A possible alternative worth considering is local hosting or managed-service partners, however, they too should use Nutanix in their own infrastructure to keep a lid on costs and complexity.
(…) absolutely necessary because only when companies manage to achieve IT-budget savings do they create room for future investments.
This is absolutely necessary because only when companies manage to achieve IT-budget savings do they create room for future investments.
And these are urgently needed to master the digital transformation.
So what does all this mean for the SAP community?
Cowden: Established SAP customers face three major challenges. They must modernize their IT in accordance with the cloud paradigm.
Secondly – at least mid- to long-term– they must follow SAP’s technology strategy and cloud strategy. Thirdly, considering the first two challenges, they must formulate the digitalization strategy best suited to them and provide the required financial resources.
As previously explained, our solution can make a valuable contribution in overcoming all these three challenges.
What role does the partnership with Lenovo play here?
Cowden: The short answer is a substantial one. Lenovo enjoys an outstanding reputation as a provider of infrastructure solutions for companies. This applies to all important areas of software, such as ERP, CRM or Big Data.
Our software is implemented on the Lenovo Appliances of the HX series. In addition, the Nutanix Enterprise Cloud Platform is certified for SAP NetWeaver. Thus the companies can operate their SAP systems reliably on our combined product offering. Lastly, we also have a support agreement with SAP.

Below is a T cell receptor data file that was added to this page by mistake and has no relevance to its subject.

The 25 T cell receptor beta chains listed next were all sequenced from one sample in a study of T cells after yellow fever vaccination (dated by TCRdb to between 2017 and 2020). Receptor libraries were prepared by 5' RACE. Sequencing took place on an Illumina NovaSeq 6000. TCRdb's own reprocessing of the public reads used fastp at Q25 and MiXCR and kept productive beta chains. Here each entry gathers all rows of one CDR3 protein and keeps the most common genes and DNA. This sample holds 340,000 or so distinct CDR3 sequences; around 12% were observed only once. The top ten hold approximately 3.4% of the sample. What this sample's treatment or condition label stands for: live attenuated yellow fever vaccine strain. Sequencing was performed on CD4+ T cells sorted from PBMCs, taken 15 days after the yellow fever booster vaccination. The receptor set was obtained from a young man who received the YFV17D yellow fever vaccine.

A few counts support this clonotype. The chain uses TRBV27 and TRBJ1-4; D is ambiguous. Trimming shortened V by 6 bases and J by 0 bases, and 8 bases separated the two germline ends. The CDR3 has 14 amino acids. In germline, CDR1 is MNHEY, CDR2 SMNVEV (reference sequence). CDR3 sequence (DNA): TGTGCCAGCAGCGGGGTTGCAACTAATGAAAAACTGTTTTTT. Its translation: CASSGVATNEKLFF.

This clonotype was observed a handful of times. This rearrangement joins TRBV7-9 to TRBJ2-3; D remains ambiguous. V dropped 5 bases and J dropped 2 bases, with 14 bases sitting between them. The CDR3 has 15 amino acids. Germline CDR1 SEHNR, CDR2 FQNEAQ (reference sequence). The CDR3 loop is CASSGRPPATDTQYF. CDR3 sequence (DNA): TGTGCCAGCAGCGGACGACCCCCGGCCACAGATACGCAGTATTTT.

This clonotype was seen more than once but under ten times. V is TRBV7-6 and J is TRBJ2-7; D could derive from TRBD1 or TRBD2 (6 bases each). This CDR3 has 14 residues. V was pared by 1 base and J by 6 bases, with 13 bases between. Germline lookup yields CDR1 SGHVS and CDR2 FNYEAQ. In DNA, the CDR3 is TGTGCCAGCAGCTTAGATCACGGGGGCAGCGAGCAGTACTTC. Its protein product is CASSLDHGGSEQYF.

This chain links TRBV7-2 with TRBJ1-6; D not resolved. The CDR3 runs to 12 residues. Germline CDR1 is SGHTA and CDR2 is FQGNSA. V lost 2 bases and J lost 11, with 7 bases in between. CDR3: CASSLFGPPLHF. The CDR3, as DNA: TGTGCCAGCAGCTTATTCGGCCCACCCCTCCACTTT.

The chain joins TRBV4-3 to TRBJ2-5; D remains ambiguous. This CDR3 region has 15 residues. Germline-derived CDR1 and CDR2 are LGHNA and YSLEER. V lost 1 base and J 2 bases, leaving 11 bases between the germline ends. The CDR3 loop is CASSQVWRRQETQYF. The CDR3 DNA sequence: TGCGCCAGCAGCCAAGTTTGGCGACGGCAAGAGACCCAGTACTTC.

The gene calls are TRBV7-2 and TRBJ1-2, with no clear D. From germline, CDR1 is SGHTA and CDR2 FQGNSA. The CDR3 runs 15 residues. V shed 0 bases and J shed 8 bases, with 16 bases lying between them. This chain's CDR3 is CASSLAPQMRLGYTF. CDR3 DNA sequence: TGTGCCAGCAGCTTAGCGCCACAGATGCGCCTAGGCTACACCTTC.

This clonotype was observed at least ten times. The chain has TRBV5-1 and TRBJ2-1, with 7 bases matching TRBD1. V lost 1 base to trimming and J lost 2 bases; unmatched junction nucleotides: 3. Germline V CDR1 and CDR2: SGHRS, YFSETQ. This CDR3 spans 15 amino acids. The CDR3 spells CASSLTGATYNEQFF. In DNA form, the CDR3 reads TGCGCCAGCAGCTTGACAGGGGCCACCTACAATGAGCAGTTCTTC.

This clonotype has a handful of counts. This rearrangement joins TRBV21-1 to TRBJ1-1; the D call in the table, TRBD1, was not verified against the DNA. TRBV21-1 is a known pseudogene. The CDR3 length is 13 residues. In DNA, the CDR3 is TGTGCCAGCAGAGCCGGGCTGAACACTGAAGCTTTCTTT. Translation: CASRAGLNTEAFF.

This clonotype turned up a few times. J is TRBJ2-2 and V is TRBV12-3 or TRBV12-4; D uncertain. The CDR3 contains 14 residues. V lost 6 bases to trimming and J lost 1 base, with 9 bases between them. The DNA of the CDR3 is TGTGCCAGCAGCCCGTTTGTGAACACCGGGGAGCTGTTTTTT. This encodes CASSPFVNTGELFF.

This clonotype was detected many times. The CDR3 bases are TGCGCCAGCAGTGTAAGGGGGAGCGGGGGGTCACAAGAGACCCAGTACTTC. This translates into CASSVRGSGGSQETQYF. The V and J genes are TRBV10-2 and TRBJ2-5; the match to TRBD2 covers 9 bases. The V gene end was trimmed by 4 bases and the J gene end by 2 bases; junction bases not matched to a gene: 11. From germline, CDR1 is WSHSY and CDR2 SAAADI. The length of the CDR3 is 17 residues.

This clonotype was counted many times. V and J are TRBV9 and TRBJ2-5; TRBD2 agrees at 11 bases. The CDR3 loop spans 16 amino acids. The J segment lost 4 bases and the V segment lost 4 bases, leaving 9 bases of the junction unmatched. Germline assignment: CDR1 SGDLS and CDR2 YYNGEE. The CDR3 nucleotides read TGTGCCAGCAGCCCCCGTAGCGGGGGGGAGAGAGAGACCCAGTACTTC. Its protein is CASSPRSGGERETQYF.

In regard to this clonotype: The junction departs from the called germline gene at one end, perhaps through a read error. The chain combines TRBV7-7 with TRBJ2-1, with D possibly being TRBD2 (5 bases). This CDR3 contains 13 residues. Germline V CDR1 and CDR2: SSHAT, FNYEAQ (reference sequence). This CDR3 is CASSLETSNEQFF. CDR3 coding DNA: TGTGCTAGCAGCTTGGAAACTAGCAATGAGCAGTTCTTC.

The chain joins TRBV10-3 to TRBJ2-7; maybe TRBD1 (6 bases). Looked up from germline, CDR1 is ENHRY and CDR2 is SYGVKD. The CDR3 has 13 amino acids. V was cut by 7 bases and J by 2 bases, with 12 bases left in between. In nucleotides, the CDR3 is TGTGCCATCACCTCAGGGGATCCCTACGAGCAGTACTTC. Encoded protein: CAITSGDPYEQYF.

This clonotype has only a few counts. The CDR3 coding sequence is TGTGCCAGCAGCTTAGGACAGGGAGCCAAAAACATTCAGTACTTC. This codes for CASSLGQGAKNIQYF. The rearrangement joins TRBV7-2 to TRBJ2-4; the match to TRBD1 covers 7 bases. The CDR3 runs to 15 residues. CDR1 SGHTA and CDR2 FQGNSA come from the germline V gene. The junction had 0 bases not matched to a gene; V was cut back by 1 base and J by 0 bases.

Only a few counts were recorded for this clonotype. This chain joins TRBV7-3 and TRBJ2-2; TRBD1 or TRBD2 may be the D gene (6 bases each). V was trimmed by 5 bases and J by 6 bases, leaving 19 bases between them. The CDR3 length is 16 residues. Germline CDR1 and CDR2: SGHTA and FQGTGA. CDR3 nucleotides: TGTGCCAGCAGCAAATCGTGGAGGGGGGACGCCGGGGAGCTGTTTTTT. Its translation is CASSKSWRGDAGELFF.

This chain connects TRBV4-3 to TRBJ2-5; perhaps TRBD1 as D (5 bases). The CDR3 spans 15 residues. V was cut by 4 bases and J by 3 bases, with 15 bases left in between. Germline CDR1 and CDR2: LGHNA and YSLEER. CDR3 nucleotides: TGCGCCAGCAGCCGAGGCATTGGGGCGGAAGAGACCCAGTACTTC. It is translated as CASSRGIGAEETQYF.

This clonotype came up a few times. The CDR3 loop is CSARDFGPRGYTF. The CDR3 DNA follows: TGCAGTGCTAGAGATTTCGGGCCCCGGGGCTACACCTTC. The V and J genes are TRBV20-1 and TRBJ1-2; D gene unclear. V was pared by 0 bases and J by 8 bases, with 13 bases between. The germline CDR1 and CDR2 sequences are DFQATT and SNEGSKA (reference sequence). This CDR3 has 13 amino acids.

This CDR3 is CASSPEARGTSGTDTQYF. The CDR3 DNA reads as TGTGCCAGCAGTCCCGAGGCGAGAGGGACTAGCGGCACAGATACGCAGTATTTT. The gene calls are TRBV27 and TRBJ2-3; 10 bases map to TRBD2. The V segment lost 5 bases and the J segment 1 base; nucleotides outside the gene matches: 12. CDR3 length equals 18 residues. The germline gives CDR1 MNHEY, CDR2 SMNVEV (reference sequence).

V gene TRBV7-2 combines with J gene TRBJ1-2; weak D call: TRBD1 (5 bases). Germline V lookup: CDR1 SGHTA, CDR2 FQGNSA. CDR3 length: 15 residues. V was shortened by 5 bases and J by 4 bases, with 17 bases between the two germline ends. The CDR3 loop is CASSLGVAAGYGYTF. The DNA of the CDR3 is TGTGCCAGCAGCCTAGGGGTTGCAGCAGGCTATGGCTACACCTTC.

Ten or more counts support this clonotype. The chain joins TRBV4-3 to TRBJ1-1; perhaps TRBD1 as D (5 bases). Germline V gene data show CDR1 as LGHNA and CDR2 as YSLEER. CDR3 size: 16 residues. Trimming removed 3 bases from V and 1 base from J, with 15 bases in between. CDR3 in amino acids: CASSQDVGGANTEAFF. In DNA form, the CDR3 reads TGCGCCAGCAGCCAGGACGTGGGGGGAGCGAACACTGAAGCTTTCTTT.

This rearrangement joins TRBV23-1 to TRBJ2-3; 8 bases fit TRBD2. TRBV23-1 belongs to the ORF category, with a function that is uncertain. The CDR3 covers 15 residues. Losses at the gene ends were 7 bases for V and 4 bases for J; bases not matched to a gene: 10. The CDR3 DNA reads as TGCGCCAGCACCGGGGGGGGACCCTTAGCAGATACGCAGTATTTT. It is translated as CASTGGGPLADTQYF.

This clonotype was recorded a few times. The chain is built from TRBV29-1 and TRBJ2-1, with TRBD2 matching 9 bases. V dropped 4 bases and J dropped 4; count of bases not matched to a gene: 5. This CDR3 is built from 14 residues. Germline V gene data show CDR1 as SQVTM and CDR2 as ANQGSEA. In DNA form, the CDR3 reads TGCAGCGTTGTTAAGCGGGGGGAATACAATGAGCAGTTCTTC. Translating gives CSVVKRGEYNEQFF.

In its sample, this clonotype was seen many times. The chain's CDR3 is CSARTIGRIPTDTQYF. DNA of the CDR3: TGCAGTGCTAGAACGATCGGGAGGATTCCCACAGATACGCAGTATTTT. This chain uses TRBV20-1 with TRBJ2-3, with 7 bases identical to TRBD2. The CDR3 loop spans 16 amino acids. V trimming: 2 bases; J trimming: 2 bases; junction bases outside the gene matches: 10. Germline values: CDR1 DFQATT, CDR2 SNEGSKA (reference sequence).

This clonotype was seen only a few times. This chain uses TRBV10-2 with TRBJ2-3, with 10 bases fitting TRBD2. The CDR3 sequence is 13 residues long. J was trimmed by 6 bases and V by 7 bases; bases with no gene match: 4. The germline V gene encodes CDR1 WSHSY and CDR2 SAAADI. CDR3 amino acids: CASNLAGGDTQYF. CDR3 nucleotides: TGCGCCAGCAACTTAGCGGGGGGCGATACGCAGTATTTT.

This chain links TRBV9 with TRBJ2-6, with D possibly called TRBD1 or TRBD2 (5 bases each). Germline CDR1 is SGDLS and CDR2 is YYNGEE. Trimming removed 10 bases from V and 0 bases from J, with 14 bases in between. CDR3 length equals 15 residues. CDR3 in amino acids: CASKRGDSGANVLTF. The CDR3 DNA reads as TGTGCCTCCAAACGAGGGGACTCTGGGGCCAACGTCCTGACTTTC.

You have mentioned NetWeaver but what about Hana and S/4 Hana?
Cowden: In technical and business-management terms, Nutanix and the Lenovo HX series are ideally suited for operating the S/4 application servers, both for development, test-operation and production operation.
Established SAP customers already deploying Hana as their database platform can operate this on the Lenovo servers x3850 and x3950 with Enterprise X Architecture, offering many TB of space for the main memory.
Our joint, hyperconverged solution is thus wholly consistent with the goals that SAP is pursuing with its new solutions, simplicity and lower overall operating costs.
Our joint, hyperconverged solution is thus wholly consistent with the goals that SAP is pursuing with its new solutions, simplicity and lower overall operating costs. It is the best starting point for companies to make investments in innovations and in the digital transformation.
Mr. Cowden, thank you for this discussion.